Turkey Noodle Soup
Knowing we would finally be having some cooler temperatures (hey, don’t knock me..I’m from the Pacific NW..I like the rain and cooler days), I decided to take out a turkey to thaw several days ago. (One a side note, STOCK UP on turkeys at Thanksgiving time! I got the turkey I cooked yesterday for about 39 cents a pound! I challenge you to find any other meat that cheap!)
We enjoyed a delicious August Thanksgiving , and had TONS of turkey left-over. After freezing up multiple dinner’s worth and saving out some turkey for sandwiches this week, I still had a lot of leftovers. So, after picking all of the meat off the bones, I put the bones, and most of the carcass into a stockpot full of water, and let it simmer.
Step 1: Take all of the larger bones from your turkey, and the larger “frame” if you will, and put it all into a stockpot full of water. Turn your burner on low, and simply let it simmer for several hours. Making stock is really just that easy. I didn’t even put any seasoning into the pot during this step.
Step 2: After several hours, or after your stock is a nice pale yellow, you will want to strain it. I set my colander up over another stock pot. Once you strain your broth/stock initially to catch the bones, you may want to strain it again through a finer colander.
Step 3: Add seasoning. If you are the type of cook who needs exact measurements, you may become frustrated with me…Unless I’m baking, I don’t usually measure things. I can and will try to approximate for you. You will want a generous amount of salt. It is always best to add a little at a time however, tasting after each addition. (It is much easier to make something more salty, than it is to make it less salty!) Just taste as you go, adding salt until your broth suits your palate. I also added poultry seasoning, parsley, and sage. ( To save money on spices, NEVER buy them in the spice aisle! You can expect to pay around $4+ for a jar of spice in the spice aisle of your supermarket. Instead, buy some inexpensive plastic or glass jars/containers, and buy your spices in bulk! You can get a HUGE bag of spice for about $.50! Just make sure to label your jars at home!)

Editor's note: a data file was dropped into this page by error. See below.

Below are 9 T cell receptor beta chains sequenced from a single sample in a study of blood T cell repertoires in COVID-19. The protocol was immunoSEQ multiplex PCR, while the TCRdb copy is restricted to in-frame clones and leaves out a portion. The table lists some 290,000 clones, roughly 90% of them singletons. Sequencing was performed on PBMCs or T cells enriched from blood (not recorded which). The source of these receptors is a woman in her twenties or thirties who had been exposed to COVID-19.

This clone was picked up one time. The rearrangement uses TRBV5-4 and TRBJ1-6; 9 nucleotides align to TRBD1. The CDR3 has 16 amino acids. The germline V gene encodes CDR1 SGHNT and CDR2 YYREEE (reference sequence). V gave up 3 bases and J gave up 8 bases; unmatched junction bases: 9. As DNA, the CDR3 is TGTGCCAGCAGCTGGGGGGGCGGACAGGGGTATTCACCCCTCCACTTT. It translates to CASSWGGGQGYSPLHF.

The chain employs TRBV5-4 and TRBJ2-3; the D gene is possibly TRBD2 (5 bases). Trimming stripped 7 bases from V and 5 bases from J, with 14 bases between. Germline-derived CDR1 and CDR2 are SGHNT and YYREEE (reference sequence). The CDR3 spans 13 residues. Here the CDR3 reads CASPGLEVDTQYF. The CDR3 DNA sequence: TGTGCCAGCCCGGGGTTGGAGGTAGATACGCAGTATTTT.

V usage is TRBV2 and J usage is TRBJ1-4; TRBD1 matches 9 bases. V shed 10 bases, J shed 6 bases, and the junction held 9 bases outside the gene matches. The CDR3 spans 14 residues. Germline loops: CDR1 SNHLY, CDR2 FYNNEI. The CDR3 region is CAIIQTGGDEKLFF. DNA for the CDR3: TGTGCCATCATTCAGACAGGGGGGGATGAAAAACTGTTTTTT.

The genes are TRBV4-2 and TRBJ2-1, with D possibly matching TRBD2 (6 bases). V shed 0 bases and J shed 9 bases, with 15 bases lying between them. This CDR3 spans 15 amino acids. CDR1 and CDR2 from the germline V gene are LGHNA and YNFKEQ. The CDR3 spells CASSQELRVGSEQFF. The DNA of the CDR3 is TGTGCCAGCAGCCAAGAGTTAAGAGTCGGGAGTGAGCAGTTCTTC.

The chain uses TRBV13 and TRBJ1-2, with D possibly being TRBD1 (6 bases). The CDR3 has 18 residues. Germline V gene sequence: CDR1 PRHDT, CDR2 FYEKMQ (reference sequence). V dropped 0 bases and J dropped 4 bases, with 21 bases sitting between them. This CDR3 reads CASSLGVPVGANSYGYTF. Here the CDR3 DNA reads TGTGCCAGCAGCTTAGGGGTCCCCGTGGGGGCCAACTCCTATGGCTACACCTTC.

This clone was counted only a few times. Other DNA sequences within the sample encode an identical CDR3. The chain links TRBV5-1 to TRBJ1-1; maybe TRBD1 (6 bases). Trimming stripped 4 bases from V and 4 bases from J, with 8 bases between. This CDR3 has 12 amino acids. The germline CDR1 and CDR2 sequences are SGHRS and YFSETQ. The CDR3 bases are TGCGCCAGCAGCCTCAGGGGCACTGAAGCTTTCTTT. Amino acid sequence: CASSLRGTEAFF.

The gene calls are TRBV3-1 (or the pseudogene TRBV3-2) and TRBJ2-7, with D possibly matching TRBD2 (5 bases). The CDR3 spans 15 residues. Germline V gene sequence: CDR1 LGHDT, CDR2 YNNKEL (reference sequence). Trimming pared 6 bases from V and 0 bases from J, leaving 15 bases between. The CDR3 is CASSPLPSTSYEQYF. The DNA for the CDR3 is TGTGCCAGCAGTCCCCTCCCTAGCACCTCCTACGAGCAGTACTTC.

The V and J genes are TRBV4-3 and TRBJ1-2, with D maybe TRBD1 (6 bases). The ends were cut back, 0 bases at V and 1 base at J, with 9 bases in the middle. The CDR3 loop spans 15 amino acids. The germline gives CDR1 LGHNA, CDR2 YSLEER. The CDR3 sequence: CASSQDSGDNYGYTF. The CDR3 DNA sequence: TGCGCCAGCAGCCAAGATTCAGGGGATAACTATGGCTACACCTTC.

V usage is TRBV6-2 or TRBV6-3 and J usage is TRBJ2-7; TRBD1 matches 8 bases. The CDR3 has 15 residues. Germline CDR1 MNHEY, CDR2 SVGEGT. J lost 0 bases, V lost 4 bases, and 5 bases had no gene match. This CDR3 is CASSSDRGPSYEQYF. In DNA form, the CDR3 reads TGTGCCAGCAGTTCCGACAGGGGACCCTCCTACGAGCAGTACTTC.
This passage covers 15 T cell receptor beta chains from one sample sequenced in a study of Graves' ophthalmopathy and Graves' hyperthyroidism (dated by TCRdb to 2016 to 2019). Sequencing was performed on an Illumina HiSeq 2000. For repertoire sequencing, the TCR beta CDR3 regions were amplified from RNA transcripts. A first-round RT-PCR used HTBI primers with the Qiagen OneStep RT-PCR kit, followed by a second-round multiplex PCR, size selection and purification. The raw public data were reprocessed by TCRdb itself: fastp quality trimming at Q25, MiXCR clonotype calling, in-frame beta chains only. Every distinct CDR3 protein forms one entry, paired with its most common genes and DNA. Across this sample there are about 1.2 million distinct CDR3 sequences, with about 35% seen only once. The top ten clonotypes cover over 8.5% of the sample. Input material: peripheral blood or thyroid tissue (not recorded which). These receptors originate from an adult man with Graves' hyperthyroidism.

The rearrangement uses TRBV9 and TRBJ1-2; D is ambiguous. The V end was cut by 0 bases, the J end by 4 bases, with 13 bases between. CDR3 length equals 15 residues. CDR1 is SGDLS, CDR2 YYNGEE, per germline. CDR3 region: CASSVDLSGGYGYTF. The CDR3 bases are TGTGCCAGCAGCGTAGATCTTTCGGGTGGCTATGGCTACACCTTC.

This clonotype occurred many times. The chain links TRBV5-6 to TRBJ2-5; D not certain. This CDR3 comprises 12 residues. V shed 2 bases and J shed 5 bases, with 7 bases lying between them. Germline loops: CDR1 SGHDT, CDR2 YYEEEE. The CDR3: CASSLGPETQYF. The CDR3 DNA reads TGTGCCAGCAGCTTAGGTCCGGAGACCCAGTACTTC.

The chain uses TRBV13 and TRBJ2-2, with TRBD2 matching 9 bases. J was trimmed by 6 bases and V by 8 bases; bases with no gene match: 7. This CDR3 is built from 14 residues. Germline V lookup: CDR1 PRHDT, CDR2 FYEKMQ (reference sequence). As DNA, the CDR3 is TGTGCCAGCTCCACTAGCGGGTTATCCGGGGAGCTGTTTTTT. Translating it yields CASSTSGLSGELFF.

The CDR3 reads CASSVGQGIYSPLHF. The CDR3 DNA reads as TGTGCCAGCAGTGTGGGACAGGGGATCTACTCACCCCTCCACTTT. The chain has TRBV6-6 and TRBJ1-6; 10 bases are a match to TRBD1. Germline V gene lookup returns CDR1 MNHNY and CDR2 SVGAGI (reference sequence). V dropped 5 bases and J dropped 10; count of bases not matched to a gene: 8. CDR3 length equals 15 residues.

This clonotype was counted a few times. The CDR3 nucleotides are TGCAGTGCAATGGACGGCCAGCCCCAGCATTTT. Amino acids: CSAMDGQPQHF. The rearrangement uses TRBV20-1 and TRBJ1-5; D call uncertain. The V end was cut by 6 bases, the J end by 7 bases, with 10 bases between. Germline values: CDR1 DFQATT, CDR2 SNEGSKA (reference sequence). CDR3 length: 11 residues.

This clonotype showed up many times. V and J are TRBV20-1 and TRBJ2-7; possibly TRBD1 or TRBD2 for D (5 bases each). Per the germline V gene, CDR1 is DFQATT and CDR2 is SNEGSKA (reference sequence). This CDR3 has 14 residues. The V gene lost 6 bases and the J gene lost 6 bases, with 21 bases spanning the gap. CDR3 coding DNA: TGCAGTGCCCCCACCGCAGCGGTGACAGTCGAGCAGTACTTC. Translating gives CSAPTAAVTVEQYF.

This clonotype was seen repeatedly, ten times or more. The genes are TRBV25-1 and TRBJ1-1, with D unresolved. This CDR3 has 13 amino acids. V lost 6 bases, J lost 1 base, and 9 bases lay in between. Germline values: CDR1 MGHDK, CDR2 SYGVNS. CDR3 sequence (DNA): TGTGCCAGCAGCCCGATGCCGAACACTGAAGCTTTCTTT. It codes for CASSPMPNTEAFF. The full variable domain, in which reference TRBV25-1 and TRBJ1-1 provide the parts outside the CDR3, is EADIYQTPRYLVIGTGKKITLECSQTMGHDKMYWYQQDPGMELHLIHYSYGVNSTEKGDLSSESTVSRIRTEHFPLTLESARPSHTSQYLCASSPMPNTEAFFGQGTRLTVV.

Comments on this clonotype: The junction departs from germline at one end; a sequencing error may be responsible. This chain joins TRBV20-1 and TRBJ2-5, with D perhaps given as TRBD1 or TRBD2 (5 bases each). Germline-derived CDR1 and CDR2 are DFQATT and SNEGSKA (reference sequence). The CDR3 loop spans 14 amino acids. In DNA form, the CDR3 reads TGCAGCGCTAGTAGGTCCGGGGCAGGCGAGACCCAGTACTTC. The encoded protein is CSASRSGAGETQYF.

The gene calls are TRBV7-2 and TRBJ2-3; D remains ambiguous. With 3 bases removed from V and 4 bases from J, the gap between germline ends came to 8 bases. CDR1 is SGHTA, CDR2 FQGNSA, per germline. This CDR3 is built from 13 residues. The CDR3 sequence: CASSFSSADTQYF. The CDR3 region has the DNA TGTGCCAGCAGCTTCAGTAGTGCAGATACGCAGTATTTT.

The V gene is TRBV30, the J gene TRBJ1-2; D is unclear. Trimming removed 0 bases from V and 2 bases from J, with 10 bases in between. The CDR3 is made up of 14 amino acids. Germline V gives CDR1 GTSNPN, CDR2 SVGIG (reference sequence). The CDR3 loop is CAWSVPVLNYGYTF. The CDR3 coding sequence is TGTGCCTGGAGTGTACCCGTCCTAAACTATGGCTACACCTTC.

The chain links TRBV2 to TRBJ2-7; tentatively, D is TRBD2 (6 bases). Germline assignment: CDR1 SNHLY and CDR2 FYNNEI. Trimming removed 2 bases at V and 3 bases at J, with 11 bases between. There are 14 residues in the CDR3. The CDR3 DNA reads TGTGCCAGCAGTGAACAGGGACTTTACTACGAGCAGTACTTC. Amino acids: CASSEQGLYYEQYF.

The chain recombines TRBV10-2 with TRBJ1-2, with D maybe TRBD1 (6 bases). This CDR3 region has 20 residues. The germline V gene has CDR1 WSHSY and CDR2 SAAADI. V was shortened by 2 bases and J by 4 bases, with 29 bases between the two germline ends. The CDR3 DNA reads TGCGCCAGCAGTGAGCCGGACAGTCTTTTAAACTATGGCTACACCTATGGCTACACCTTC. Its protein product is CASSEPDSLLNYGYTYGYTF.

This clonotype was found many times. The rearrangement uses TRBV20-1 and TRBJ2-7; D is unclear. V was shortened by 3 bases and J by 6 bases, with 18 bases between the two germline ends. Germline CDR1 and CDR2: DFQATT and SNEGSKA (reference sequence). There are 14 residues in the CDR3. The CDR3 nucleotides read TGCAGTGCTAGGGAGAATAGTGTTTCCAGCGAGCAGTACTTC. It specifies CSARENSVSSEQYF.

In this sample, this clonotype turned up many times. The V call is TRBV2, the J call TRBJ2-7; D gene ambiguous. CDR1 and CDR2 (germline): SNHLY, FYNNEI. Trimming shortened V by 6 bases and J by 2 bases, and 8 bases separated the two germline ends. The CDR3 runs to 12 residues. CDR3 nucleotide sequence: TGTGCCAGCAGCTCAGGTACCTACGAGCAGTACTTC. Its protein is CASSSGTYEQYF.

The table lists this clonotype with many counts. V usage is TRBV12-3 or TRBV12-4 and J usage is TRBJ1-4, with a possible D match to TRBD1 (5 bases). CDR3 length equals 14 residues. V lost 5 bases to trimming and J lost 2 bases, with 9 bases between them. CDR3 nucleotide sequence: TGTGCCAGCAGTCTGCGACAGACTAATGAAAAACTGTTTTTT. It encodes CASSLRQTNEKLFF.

Step 4: Add your turkey. I used a combination of light and dark meat, and just chunked it up into bite-sized pieces.
Step 5: Add your veggies. I made my turkey noodle soup very simple this time, and only added carrots. I simply cut several large handfuls of baby carrots in half lengthwise, and threw them in the pot. You could also add diced celery and onion to this soup.
Step 6: Let your soup simmer on low to medium low until your carrots are fork tender.
Step 7: Add your pasta. I used mini bow-tie (farfalle) pasta in my soup. You could also use egg noodles, or any other small shaped pasta. You want to wait until the end to add your pasta however, as you don’t want your noodles to plump too much. Another tip is to make sure to simply add your dry noodles right to the soup pot. Don’t cook them in a separate pan and and then add them! The noodles soak up the rich broth and have a much better flavor when cooked right in the soup!
Step 8: You can either eat your soup when your noodles have finished cooking, or put your soup in the refrigerator for dinner the next day. If your soup is allowed to sit, it typically can become a bit thicker and richer. This soup also freezes extremely well, and once cooled, can be put into several freezable containers for meals on another busy day.
Enjoy this delicious soup! Homemade soup IS accessible and something ANYONE can make! It is super cheap and makes a TON! Happy cooking!